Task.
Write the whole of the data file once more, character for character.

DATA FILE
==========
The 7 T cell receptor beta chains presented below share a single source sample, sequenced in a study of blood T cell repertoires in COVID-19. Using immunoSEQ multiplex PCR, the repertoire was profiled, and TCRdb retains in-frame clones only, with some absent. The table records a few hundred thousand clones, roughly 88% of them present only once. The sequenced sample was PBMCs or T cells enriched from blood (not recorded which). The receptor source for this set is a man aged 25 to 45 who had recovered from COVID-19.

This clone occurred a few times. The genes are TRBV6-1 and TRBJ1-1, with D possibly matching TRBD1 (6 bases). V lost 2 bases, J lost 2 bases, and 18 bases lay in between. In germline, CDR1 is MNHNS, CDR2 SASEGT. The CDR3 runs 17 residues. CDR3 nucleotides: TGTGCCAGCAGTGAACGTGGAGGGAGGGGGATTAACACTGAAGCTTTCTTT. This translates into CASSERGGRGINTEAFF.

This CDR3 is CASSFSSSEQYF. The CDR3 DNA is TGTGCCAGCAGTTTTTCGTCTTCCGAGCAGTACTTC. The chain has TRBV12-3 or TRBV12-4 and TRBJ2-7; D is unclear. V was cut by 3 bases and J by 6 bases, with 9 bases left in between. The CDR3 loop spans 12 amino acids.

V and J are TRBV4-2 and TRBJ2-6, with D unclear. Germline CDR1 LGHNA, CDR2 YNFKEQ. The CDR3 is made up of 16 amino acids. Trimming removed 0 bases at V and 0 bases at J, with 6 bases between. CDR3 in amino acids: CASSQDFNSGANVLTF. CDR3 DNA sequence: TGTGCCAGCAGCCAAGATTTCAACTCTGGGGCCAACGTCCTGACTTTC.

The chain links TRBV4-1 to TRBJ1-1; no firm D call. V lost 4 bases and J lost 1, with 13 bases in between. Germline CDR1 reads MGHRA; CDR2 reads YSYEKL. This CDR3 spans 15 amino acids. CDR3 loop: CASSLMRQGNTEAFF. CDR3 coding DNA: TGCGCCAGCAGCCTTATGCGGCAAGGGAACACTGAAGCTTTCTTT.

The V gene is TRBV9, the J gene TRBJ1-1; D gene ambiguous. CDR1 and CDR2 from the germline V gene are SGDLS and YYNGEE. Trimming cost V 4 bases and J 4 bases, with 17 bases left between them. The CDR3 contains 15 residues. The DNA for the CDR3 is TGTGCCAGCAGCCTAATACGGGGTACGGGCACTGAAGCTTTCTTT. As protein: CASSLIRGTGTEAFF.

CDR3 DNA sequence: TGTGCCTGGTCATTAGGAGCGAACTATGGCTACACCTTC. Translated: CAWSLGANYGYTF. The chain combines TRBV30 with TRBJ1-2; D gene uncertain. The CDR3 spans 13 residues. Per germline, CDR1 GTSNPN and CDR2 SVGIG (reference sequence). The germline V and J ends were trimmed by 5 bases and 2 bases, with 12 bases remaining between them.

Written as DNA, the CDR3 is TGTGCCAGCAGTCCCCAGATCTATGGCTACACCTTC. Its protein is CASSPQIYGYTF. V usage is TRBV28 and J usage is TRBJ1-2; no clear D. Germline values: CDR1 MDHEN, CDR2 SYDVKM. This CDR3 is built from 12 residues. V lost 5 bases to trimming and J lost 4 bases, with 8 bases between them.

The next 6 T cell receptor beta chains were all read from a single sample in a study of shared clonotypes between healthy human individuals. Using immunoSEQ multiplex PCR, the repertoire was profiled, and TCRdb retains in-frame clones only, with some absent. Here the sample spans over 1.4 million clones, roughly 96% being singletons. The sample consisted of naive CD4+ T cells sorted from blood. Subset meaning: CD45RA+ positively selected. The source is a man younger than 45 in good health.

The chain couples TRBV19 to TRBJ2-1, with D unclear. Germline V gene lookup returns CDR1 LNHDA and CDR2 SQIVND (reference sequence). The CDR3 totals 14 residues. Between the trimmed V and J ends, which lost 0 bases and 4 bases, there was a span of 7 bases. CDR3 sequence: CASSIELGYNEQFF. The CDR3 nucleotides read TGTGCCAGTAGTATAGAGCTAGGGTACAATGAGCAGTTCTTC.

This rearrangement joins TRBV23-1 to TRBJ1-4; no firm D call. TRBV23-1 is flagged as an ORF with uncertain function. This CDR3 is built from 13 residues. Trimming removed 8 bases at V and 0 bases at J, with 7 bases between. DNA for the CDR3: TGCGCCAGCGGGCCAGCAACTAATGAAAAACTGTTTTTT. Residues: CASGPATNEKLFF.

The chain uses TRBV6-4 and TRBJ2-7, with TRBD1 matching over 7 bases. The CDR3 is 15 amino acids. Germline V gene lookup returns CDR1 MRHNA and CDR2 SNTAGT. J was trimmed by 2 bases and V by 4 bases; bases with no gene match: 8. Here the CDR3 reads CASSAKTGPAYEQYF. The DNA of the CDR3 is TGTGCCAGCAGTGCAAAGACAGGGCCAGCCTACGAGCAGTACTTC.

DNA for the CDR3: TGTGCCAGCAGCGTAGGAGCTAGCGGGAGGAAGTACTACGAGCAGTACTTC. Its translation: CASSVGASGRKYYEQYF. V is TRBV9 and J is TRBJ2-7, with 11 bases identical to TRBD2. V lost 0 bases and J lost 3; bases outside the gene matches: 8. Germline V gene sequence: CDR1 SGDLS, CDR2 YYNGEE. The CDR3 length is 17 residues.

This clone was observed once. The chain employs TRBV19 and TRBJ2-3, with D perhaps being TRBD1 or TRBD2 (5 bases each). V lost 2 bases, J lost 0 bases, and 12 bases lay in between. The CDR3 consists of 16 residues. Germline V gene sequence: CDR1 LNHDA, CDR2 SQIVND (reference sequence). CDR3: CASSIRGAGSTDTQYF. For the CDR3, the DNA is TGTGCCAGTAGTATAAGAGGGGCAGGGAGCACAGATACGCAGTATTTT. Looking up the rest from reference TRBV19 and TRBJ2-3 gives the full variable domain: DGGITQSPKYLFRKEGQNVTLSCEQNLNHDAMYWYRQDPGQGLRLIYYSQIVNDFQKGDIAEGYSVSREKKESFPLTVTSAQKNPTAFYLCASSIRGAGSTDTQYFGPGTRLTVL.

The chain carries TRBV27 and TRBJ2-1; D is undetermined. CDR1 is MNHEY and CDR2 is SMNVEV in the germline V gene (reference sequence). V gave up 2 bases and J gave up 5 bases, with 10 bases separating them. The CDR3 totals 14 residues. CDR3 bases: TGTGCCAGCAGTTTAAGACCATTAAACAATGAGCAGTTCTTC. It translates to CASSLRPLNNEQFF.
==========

The 7 T cell receptor beta chains presented below share a single source sample, sequenced in a study of blood T cell repertoires in COVID-19. Using immunoSEQ multiplex PCR, the repertoire was profiled, and TCRdb retains in-frame clones only, with some absent. The table records a few hundred thousand clones, roughly 88% of them present only once. The sequenced sample was PBMCs or T cells enriched from blood (not recorded which). The receptor source for this set is a man aged 25 to 45 who had recovered from COVID-19.

This clone occurred a few times. The genes are TRBV6-1 and TRBJ1-1, with D possibly matching TRBD1 (6 bases). V lost 2 bases, J lost 2 bases, and 18 bases lay in between. In germline, CDR1 is MNHNS, CDR2 SASEGT. The CDR3 runs 17 residues. CDR3 nucleotides: TGTGCCAGCAGTGAACGTGGAGGGAGGGGGATTAACACTGAAGCTTTCTTT. This translates into CASSERGGRGINTEAFF.

This CDR3 is CASSFSSSEQYF. The CDR3 DNA is TGTGCCAGCAGTTTTTCGTCTTCCGAGCAGTACTTC. The chain has TRBV12-3 or TRBV12-4 and TRBJ2-7; D is unclear. V was cut by 3 bases and J by 6 bases, with 9 bases left in between. The CDR3 loop spans 12 amino acids.

V and J are TRBV4-2 and TRBJ2-6, with D unclear. Germline CDR1 LGHNA, CDR2 YNFKEQ. The CDR3 is made up of 16 amino acids. Trimming removed 0 bases at V and 0 bases at J, with 6 bases between. CDR3 in amino acids: CASSQDFNSGANVLTF. CDR3 DNA sequence: TGTGCCAGCAGCCAAGATTTCAACTCTGGGGCCAACGTCCTGACTTTC.

The chain links TRBV4-1 to TRBJ1-1; no firm D call. V lost 4 bases and J lost 1, with 13 bases in between. Germline CDR1 reads MGHRA; CDR2 reads YSYEKL. This CDR3 spans 15 amino acids. CDR3 loop: CASSLMRQGNTEAFF. CDR3 coding DNA: TGCGCCAGCAGCCTTATGCGGCAAGGGAACACTGAAGCTTTCTTT.

The V gene is TRBV9, the J gene TRBJ1-1; D gene ambiguous. CDR1 and CDR2 from the germline V gene are SGDLS and YYNGEE. Trimming cost V 4 bases and J 4 bases, with 17 bases left between them. The CDR3 contains 15 residues. The DNA for the CDR3 is TGTGCCAGCAGCCTAATACGGGGTACGGGCACTGAAGCTTTCTTT. As protein: CASSLIRGTGTEAFF.

CDR3 DNA sequence: TGTGCCTGGTCATTAGGAGCGAACTATGGCTACACCTTC. Translated: CAWSLGANYGYTF. The chain combines TRBV30 with TRBJ1-2; D gene uncertain. The CDR3 spans 13 residues. Per germline, CDR1 GTSNPN and CDR2 SVGIG (reference sequence). The germline V and J ends were trimmed by 5 bases and 2 bases, with 12 bases remaining between them.

Written as DNA, the CDR3 is TGTGCCAGCAGTCCCCAGATCTATGGCTACACCTTC. Its protein is CASSPQIYGYTF. V usage is TRBV28 and J usage is TRBJ1-2; no clear D. Germline values: CDR1 MDHEN, CDR2 SYDVKM. This CDR3 is built from 12 residues. V lost 5 bases to trimming and J lost 4 bases, with 8 bases between them.

The next 6 T cell receptor beta chains were all read from a single sample in a study of shared clonotypes between healthy human individuals. Using immunoSEQ multiplex PCR, the repertoire was profiled, and TCRdb retains in-frame clones only, with some absent. Here the sample spans over 1.4 million clones, roughly 96% being singletons. The sample consisted of naive CD4+ T cells sorted from blood. Subset meaning: CD45RA+ positively selected. The source is a man younger than 45 in good health.

The chain couples TRBV19 to TRBJ2-1, with D unclear. Germline V gene lookup returns CDR1 LNHDA and CDR2 SQIVND (reference sequence). The CDR3 totals 14 residues. Between the trimmed V and J ends, which lost 0 bases and 4 bases, there was a span of 7 bases. CDR3 sequence: CASSIELGYNEQFF. The CDR3 nucleotides read TGTGCCAGTAGTATAGAGCTAGGGTACAATGAGCAGTTCTTC.

This rearrangement joins TRBV23-1 to TRBJ1-4; no firm D call. TRBV23-1 is flagged as an ORF with uncertain function. This CDR3 is built from 13 residues. Trimming removed 8 bases at V and 0 bases at J, with 7 bases between. DNA for the CDR3: TGCGCCAGCGGGCCAGCAACTAATGAAAAACTGTTTTTT. Residues: CASGPATNEKLFF.

The chain uses TRBV6-4 and TRBJ2-7, with TRBD1 matching over 7 bases. The CDR3 is 15 amino acids. Germline V gene lookup returns CDR1 MRHNA and CDR2 SNTAGT. J was trimmed by 2 bases and V by 4 bases; bases with no gene match: 8. Here the CDR3 reads CASSAKTGPAYEQYF. The DNA of the CDR3 is TGTGCCAGCAGTGCAAAGACAGGGCCAGCCTACGAGCAGTACTTC.

DNA for the CDR3: TGTGCCAGCAGCGTAGGAGCTAGCGGGAGGAAGTACTACGAGCAGTACTTC. Its translation: CASSVGASGRKYYEQYF. V is TRBV9 and J is TRBJ2-7, with 11 bases identical to TRBD2. V lost 0 bases and J lost 3; bases outside the gene matches: 8. Germline V gene sequence: CDR1 SGDLS, CDR2 YYNGEE. The CDR3 length is 17 residues.

This clone was observed once. The chain employs TRBV19 and TRBJ2-3, with D perhaps being TRBD1 or TRBD2 (5 bases each). V lost 2 bases, J lost 0 bases, and 12 bases lay in between. The CDR3 consists of 16 residues. Germline V gene sequence: CDR1 LNHDA, CDR2 SQIVND (reference sequence). CDR3: CASSIRGAGSTDTQYF. For the CDR3, the DNA is TGTGCCAGTAGTATAAGAGGGGCAGGGAGCACAGATACGCAGTATTTT. Looking up the rest from reference TRBV19 and TRBJ2-3 gives the full variable domain: DGGITQSPKYLFRKEGQNVTLSCEQNLNHDAMYWYRQDPGQGLRLIYYSQIVNDFQKGDIAEGYSVSREKKESFPLTVTSAQKNPTAFYLCASSIRGAGSTDTQYFGPGTRLTVL.

The chain carries TRBV27 and TRBJ2-1; D is undetermined. CDR1 is MNHEY and CDR2 is SMNVEV in the germline V gene (reference sequence). V gave up 2 bases and J gave up 5 bases, with 10 bases separating them. The CDR3 totals 14 residues. CDR3 bases: TGTGCCAGCAGTTTAAGACCATTAAACAATGAGCAGTTCTTC. It translates to CASSLRPLNNEQFF.